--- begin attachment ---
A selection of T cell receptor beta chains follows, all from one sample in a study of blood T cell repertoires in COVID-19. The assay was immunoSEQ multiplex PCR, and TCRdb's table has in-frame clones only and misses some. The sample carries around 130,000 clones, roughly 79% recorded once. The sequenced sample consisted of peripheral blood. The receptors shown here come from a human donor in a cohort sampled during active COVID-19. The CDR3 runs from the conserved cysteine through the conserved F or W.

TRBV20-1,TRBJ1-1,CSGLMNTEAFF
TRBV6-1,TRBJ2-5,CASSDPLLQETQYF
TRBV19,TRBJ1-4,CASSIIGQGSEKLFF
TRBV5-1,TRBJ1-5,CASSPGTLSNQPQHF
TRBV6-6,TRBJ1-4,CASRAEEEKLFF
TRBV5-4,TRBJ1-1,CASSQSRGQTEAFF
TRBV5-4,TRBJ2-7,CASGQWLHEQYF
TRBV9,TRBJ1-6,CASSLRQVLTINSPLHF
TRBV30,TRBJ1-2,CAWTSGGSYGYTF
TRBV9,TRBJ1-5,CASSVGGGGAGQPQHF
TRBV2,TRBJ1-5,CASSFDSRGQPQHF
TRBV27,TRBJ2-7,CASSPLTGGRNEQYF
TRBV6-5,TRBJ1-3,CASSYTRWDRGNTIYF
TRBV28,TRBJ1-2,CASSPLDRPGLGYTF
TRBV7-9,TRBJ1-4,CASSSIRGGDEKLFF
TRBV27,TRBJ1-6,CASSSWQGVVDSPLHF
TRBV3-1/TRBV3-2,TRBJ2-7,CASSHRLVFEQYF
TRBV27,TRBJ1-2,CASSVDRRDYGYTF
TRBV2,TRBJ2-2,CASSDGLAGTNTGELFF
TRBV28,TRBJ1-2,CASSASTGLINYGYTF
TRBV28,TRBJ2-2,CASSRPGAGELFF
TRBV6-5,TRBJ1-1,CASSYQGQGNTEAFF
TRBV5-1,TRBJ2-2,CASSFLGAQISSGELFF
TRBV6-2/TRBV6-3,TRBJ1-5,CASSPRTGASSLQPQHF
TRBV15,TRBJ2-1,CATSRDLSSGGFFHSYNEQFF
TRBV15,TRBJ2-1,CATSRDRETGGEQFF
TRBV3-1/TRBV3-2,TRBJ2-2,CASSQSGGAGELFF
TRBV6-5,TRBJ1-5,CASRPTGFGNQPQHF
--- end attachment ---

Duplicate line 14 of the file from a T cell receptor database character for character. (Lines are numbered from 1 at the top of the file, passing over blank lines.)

TRBV6-5,TRBJ1-3,CASSYTRWDRGNTIYF